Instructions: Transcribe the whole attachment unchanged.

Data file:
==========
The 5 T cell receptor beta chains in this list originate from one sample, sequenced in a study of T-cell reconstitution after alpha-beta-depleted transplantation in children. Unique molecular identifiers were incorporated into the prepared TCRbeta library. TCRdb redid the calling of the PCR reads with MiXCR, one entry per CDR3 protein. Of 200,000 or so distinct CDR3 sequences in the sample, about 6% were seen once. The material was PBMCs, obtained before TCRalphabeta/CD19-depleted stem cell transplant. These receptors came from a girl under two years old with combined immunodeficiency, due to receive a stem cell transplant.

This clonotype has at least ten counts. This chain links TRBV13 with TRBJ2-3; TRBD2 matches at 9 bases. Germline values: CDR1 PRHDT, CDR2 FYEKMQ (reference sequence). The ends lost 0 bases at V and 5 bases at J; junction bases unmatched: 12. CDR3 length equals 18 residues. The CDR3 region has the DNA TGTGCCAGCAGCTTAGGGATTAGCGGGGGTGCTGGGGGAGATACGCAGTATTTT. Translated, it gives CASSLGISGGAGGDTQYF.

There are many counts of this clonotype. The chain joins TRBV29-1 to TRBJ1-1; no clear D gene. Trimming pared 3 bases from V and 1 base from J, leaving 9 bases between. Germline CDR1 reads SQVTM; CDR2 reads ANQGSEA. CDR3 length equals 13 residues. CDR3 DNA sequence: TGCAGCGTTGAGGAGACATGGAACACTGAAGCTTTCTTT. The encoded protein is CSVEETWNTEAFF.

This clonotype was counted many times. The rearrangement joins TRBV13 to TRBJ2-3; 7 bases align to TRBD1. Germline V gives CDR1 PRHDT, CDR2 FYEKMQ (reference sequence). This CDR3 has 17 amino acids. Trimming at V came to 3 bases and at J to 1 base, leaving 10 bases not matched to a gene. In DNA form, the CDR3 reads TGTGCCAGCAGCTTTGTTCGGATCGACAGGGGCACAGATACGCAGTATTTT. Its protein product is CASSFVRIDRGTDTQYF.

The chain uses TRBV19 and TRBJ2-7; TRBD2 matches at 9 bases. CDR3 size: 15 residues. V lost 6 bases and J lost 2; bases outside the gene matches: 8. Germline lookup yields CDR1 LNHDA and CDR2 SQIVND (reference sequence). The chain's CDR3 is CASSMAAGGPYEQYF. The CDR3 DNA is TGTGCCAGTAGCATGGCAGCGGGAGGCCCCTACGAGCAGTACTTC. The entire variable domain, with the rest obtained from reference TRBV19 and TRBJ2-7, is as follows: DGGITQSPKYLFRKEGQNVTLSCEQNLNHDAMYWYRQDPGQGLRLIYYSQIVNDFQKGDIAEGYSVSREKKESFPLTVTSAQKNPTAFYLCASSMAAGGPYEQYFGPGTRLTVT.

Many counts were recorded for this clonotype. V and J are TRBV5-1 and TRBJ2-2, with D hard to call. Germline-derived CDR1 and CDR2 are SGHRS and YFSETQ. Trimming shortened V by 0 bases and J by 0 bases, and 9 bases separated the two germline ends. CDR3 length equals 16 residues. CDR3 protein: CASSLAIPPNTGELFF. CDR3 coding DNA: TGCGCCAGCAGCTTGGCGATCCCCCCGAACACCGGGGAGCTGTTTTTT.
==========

The 5 T cell receptor beta chains in this list originate from one sample, sequenced in a study of T-cell reconstitution after alpha-beta-depleted transplantation in children. Unique molecular identifiers were incorporated into the prepared TCRbeta library. TCRdb redid the calling of the PCR reads with MiXCR, one entry per CDR3 protein. Of 200,000 or so distinct CDR3 sequences in the sample, about 6% were seen once. The material was PBMCs, obtained before TCRalphabeta/CD19-depleted stem cell transplant. These receptors came from a girl under two years old with combined immunodeficiency, due to receive a stem cell transplant.

This clonotype has at least ten counts. This chain links TRBV13 with TRBJ2-3; TRBD2 matches at 9 bases. Germline values: CDR1 PRHDT, CDR2 FYEKMQ (reference sequence). The ends lost 0 bases at V and 5 bases at J; junction bases unmatched: 12. CDR3 length equals 18 residues. The CDR3 region has the DNA TGTGCCAGCAGCTTAGGGATTAGCGGGGGTGCTGGGGGAGATACGCAGTATTTT. Translated, it gives CASSLGISGGAGGDTQYF.

There are many counts of this clonotype. The chain joins TRBV29-1 to TRBJ1-1; no clear D gene. Trimming pared 3 bases from V and 1 base from J, leaving 9 bases between. Germline CDR1 reads SQVTM; CDR2 reads ANQGSEA. CDR3 length equals 13 residues. CDR3 DNA sequence: TGCAGCGTTGAGGAGACATGGAACACTGAAGCTTTCTTT. The encoded protein is CSVEETWNTEAFF.

This clonotype was counted many times. The rearrangement joins TRBV13 to TRBJ2-3; 7 bases align to TRBD1. Germline V gives CDR1 PRHDT, CDR2 FYEKMQ (reference sequence). This CDR3 has 17 amino acids. Trimming at V came to 3 bases and at J to 1 base, leaving 10 bases not matched to a gene. In DNA form, the CDR3 reads TGTGCCAGCAGCTTTGTTCGGATCGACAGGGGCACAGATACGCAGTATTTT. Its protein product is CASSFVRIDRGTDTQYF.

The chain uses TRBV19 and TRBJ2-7; TRBD2 matches at 9 bases. CDR3 size: 15 residues. V lost 6 bases and J lost 2; bases outside the gene matches: 8. Germline lookup yields CDR1 LNHDA and CDR2 SQIVND (reference sequence). The chain's CDR3 is CASSMAAGGPYEQYF. The CDR3 DNA is TGTGCCAGTAGCATGGCAGCGGGAGGCCCCTACGAGCAGTACTTC. The entire variable domain, with the rest obtained from reference TRBV19 and TRBJ2-7, is as follows: DGGITQSPKYLFRKEGQNVTLSCEQNLNHDAMYWYRQDPGQGLRLIYYSQIVNDFQKGDIAEGYSVSREKKESFPLTVTSAQKNPTAFYLCASSMAAGGPYEQYFGPGTRLTVT.

Many counts were recorded for this clonotype. V and J are TRBV5-1 and TRBJ2-2, with D hard to call. Germline-derived CDR1 and CDR2 are SGHRS and YFSETQ. Trimming shortened V by 0 bases and J by 0 bases, and 9 bases separated the two germline ends. CDR3 length equals 16 residues. CDR3 protein: CASSLAIPPNTGELFF. CDR3 coding DNA: TGCGCCAGCAGCTTGGCGATCCCCCCGAACACCGGGGAGCTGTTTTTT.